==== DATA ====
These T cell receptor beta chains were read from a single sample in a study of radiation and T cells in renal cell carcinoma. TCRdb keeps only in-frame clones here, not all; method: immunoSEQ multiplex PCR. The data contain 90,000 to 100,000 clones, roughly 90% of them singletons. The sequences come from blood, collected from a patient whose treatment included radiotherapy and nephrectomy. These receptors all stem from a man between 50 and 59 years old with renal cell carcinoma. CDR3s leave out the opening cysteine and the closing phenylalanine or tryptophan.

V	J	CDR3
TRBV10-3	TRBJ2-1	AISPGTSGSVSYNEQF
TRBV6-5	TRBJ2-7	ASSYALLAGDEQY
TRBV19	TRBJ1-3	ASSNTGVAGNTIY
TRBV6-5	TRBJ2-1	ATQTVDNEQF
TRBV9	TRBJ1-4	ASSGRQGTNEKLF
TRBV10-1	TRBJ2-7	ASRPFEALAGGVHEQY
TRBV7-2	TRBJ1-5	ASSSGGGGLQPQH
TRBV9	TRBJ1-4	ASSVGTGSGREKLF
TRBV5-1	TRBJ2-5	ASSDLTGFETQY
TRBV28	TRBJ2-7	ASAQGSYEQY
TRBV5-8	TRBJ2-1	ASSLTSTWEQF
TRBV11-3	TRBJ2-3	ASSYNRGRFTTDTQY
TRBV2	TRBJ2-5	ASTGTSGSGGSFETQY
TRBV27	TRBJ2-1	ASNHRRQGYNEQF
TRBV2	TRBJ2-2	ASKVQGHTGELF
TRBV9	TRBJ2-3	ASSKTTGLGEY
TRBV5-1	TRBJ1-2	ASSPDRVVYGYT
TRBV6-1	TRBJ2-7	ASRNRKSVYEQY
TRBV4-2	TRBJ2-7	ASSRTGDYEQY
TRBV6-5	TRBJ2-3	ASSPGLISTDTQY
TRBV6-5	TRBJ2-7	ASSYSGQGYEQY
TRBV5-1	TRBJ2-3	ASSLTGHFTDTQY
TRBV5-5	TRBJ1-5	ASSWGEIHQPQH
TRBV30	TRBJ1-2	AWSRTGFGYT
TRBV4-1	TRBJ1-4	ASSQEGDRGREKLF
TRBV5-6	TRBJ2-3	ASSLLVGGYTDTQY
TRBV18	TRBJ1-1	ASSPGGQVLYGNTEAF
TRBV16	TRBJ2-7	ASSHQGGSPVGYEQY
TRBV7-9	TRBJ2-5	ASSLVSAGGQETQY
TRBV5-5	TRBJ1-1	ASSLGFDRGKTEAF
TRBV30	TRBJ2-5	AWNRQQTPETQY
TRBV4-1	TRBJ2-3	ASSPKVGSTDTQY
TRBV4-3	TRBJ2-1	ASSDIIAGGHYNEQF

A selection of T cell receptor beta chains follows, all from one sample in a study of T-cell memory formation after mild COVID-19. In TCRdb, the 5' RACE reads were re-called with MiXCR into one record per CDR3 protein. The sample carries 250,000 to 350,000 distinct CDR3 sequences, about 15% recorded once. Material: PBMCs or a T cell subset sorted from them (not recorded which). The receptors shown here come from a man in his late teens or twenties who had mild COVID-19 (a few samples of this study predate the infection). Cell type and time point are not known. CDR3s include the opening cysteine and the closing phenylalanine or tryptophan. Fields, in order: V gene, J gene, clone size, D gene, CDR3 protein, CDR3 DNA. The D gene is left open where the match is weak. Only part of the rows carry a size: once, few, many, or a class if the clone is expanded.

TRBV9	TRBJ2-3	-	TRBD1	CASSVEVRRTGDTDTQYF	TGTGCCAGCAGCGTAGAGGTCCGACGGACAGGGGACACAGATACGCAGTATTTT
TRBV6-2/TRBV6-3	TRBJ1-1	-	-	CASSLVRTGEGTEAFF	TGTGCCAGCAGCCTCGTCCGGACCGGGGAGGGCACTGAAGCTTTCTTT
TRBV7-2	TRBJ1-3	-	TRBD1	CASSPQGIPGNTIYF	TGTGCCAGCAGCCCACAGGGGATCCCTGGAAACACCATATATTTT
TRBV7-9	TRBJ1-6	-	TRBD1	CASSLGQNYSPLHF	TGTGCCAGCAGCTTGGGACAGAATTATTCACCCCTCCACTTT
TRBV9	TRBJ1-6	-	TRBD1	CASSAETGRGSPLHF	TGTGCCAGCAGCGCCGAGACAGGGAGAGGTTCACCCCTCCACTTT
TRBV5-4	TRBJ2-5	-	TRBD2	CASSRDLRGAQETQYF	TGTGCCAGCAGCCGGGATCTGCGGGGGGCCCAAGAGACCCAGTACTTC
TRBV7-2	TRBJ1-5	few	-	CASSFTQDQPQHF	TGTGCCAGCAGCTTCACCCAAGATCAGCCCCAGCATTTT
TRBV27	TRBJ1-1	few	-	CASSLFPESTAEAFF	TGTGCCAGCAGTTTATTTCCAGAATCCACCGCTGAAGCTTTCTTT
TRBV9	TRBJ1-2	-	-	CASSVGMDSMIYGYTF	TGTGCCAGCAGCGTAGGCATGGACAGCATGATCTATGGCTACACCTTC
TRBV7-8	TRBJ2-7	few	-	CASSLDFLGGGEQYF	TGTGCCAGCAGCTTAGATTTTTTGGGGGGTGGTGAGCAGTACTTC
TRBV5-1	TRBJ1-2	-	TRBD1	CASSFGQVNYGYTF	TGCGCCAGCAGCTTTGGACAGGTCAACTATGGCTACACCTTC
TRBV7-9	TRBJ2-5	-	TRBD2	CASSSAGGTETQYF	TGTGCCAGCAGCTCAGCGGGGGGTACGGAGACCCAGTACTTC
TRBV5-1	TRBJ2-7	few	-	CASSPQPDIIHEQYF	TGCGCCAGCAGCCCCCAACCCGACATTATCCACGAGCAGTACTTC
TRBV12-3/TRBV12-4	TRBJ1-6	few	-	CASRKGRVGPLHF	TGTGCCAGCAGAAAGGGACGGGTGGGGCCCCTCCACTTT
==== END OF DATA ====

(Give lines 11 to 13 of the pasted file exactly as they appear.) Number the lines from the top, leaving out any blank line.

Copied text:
TRBV5-1	TRBJ2-5	ASSDLTGFETQY
TRBV28	TRBJ2-7	ASAQGSYEQY
TRBV5-8	TRBJ2-1	ASSLTSTWEQF